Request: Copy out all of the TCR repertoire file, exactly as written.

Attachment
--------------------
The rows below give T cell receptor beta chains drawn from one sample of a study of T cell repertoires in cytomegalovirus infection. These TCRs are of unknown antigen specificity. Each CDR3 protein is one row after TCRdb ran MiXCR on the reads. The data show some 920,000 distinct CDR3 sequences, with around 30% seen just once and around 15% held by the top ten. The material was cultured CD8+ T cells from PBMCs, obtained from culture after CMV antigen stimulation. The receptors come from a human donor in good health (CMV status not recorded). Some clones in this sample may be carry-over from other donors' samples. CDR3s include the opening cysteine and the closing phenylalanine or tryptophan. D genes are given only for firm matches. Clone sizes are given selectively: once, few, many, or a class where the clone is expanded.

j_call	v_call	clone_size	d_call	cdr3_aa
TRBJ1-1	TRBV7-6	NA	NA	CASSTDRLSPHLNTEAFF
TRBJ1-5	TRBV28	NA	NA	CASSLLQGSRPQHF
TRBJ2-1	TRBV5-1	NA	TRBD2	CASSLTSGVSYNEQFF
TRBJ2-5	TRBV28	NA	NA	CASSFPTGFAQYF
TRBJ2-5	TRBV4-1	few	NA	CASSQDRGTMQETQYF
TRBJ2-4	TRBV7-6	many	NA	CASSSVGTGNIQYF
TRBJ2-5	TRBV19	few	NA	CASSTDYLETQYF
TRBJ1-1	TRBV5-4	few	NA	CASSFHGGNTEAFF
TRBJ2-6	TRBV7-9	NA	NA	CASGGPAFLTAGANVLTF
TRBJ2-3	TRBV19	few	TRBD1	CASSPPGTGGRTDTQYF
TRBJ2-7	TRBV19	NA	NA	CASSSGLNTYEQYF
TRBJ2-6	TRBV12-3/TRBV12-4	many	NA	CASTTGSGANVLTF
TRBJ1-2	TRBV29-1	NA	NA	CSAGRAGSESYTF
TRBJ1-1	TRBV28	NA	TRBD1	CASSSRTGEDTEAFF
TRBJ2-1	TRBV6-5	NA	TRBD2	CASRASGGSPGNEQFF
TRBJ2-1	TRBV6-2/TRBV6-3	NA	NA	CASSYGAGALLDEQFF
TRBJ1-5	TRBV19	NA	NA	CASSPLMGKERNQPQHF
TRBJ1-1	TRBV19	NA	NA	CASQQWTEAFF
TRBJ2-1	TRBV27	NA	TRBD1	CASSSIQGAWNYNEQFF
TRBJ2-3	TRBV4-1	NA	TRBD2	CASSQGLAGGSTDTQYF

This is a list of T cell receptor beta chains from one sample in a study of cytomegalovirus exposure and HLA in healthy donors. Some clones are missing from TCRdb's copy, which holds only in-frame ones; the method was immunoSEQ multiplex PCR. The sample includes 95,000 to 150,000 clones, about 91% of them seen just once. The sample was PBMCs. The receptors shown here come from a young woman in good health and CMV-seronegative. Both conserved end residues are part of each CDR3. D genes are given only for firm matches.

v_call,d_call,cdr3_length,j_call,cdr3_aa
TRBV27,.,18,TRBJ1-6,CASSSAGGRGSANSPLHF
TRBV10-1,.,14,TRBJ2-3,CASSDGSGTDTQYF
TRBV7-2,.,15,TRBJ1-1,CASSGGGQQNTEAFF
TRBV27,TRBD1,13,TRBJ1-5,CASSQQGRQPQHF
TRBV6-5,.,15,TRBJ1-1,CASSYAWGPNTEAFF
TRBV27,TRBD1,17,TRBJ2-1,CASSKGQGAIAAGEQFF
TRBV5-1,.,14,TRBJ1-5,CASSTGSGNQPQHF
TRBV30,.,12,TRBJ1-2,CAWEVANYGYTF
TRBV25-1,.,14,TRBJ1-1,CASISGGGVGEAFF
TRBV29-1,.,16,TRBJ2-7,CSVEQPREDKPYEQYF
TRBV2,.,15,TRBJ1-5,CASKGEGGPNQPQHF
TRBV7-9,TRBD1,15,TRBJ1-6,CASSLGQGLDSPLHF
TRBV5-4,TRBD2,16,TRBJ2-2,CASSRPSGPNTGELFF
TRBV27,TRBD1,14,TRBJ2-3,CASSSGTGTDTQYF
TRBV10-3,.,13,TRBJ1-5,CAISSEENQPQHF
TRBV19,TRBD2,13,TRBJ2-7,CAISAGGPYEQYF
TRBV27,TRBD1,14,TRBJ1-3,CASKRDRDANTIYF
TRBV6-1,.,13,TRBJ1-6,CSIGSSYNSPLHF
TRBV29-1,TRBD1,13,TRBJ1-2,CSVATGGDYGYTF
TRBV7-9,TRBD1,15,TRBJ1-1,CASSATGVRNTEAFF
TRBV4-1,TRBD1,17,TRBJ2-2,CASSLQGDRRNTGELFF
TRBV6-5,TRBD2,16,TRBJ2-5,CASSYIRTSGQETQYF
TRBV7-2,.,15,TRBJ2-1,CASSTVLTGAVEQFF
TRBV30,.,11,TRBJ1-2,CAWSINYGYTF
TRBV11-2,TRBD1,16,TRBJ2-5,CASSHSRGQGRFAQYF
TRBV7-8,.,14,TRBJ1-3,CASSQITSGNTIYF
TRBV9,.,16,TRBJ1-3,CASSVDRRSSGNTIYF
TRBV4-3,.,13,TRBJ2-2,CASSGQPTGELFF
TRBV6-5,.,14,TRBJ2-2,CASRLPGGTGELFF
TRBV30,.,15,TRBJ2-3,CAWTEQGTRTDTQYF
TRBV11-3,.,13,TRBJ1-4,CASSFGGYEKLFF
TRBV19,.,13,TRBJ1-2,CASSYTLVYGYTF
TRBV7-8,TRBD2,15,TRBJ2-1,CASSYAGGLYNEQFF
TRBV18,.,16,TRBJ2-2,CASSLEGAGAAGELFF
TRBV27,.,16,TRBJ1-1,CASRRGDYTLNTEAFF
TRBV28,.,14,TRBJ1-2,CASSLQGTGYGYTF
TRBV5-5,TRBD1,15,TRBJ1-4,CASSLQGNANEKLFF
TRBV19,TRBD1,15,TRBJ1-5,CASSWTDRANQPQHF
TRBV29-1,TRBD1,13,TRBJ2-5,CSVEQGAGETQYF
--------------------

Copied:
The rows below give T cell receptor beta chains drawn from one sample of a study of T cell repertoires in cytomegalovirus infection. These TCRs are of unknown antigen specificity. Each CDR3 protein is one row after TCRdb ran MiXCR on the reads. The data show some 920,000 distinct CDR3 sequences, with around 30% seen just once and around 15% held by the top ten. The material was cultured CD8+ T cells from PBMCs, obtained from culture after CMV antigen stimulation. The receptors come from a human donor in good health (CMV status not recorded). Some clones in this sample may be carry-over from other donors' samples. CDR3s include the opening cysteine and the closing phenylalanine or tryptophan. D genes are given only for firm matches. Clone sizes are given selectively: once, few, many, or a class where the clone is expanded.

j_call	v_call	clone_size	d_call	cdr3_aa
TRBJ1-1	TRBV7-6	NA	NA	CASSTDRLSPHLNTEAFF
TRBJ1-5	TRBV28	NA	NA	CASSLLQGSRPQHF
TRBJ2-1	TRBV5-1	NA	TRBD2	CASSLTSGVSYNEQFF
TRBJ2-5	TRBV28	NA	NA	CASSFPTGFAQYF
TRBJ2-5	TRBV4-1	few	NA	CASSQDRGTMQETQYF
TRBJ2-4	TRBV7-6	many	NA	CASSSVGTGNIQYF
TRBJ2-5	TRBV19	few	NA	CASSTDYLETQYF
TRBJ1-1	TRBV5-4	few	NA	CASSFHGGNTEAFF
TRBJ2-6	TRBV7-9	NA	NA	CASGGPAFLTAGANVLTF
TRBJ2-3	TRBV19	few	TRBD1	CASSPPGTGGRTDTQYF
TRBJ2-7	TRBV19	NA	NA	CASSSGLNTYEQYF
TRBJ2-6	TRBV12-3/TRBV12-4	many	NA	CASTTGSGANVLTF
TRBJ1-2	TRBV29-1	NA	NA	CSAGRAGSESYTF
TRBJ1-1	TRBV28	NA	TRBD1	CASSSRTGEDTEAFF
TRBJ2-1	TRBV6-5	NA	TRBD2	CASRASGGSPGNEQFF
TRBJ2-1	TRBV6-2/TRBV6-3	NA	NA	CASSYGAGALLDEQFF
TRBJ1-5	TRBV19	NA	NA	CASSPLMGKERNQPQHF
TRBJ1-1	TRBV19	NA	NA	CASQQWTEAFF
TRBJ2-1	TRBV27	NA	TRBD1	CASSSIQGAWNYNEQFF
TRBJ2-3	TRBV4-1	NA	TRBD2	CASSQGLAGGSTDTQYF

This is a list of T cell receptor beta chains from one sample in a study of cytomegalovirus exposure and HLA in healthy donors. Some clones are missing from TCRdb's copy, which holds only in-frame ones; the method was immunoSEQ multiplex PCR. The sample includes 95,000 to 150,000 clones, about 91% of them seen just once. The sample was PBMCs. The receptors shown here come from a young woman in good health and CMV-seronegative. Both conserved end residues are part of each CDR3. D genes are given only for firm matches.

v_call,d_call,cdr3_length,j_call,cdr3_aa
TRBV27,.,18,TRBJ1-6,CASSSAGGRGSANSPLHF
TRBV10-1,.,14,TRBJ2-3,CASSDGSGTDTQYF
TRBV7-2,.,15,TRBJ1-1,CASSGGGQQNTEAFF
TRBV27,TRBD1,13,TRBJ1-5,CASSQQGRQPQHF
TRBV6-5,.,15,TRBJ1-1,CASSYAWGPNTEAFF
TRBV27,TRBD1,17,TRBJ2-1,CASSKGQGAIAAGEQFF
TRBV5-1,.,14,TRBJ1-5,CASSTGSGNQPQHF
TRBV30,.,12,TRBJ1-2,CAWEVANYGYTF
TRBV25-1,.,14,TRBJ1-1,CASISGGGVGEAFF
TRBV29-1,.,16,TRBJ2-7,CSVEQPREDKPYEQYF
TRBV2,.,15,TRBJ1-5,CASKGEGGPNQPQHF
TRBV7-9,TRBD1,15,TRBJ1-6,CASSLGQGLDSPLHF
TRBV5-4,TRBD2,16,TRBJ2-2,CASSRPSGPNTGELFF
TRBV27,TRBD1,14,TRBJ2-3,CASSSGTGTDTQYF
TRBV10-3,.,13,TRBJ1-5,CAISSEENQPQHF
TRBV19,TRBD2,13,TRBJ2-7,CAISAGGPYEQYF
TRBV27,TRBD1,14,TRBJ1-3,CASKRDRDANTIYF
TRBV6-1,.,13,TRBJ1-6,CSIGSSYNSPLHF
TRBV29-1,TRBD1,13,TRBJ1-2,CSVATGGDYGYTF
TRBV7-9,TRBD1,15,TRBJ1-1,CASSATGVRNTEAFF
TRBV4-1,TRBD1,17,TRBJ2-2,CASSLQGDRRNTGELFF
TRBV6-5,TRBD2,16,TRBJ2-5,CASSYIRTSGQETQYF
TRBV7-2,.,15,TRBJ2-1,CASSTVLTGAVEQFF
TRBV30,.,11,TRBJ1-2,CAWSINYGYTF
TRBV11-2,TRBD1,16,TRBJ2-5,CASSHSRGQGRFAQYF
TRBV7-8,.,14,TRBJ1-3,CASSQITSGNTIYF
TRBV9,.,16,TRBJ1-3,CASSVDRRSSGNTIYF
TRBV4-3,.,13,TRBJ2-2,CASSGQPTGELFF
TRBV6-5,.,14,TRBJ2-2,CASRLPGGTGELFF
TRBV30,.,15,TRBJ2-3,CAWTEQGTRTDTQYF
TRBV11-3,.,13,TRBJ1-4,CASSFGGYEKLFF
TRBV19,.,13,TRBJ1-2,CASSYTLVYGYTF
TRBV7-8,TRBD2,15,TRBJ2-1,CASSYAGGLYNEQFF
TRBV18,.,16,TRBJ2-2,CASSLEGAGAAGELFF
TRBV27,.,16,TRBJ1-1,CASRRGDYTLNTEAFF
TRBV28,.,14,TRBJ1-2,CASSLQGTGYGYTF
TRBV5-5,TRBD1,15,TRBJ1-4,CASSLQGNANEKLFF
TRBV19,TRBD1,15,TRBJ1-5,CASSWTDRANQPQHF
TRBV29-1,TRBD1,13,TRBJ2-5,CSVEQGAGETQYF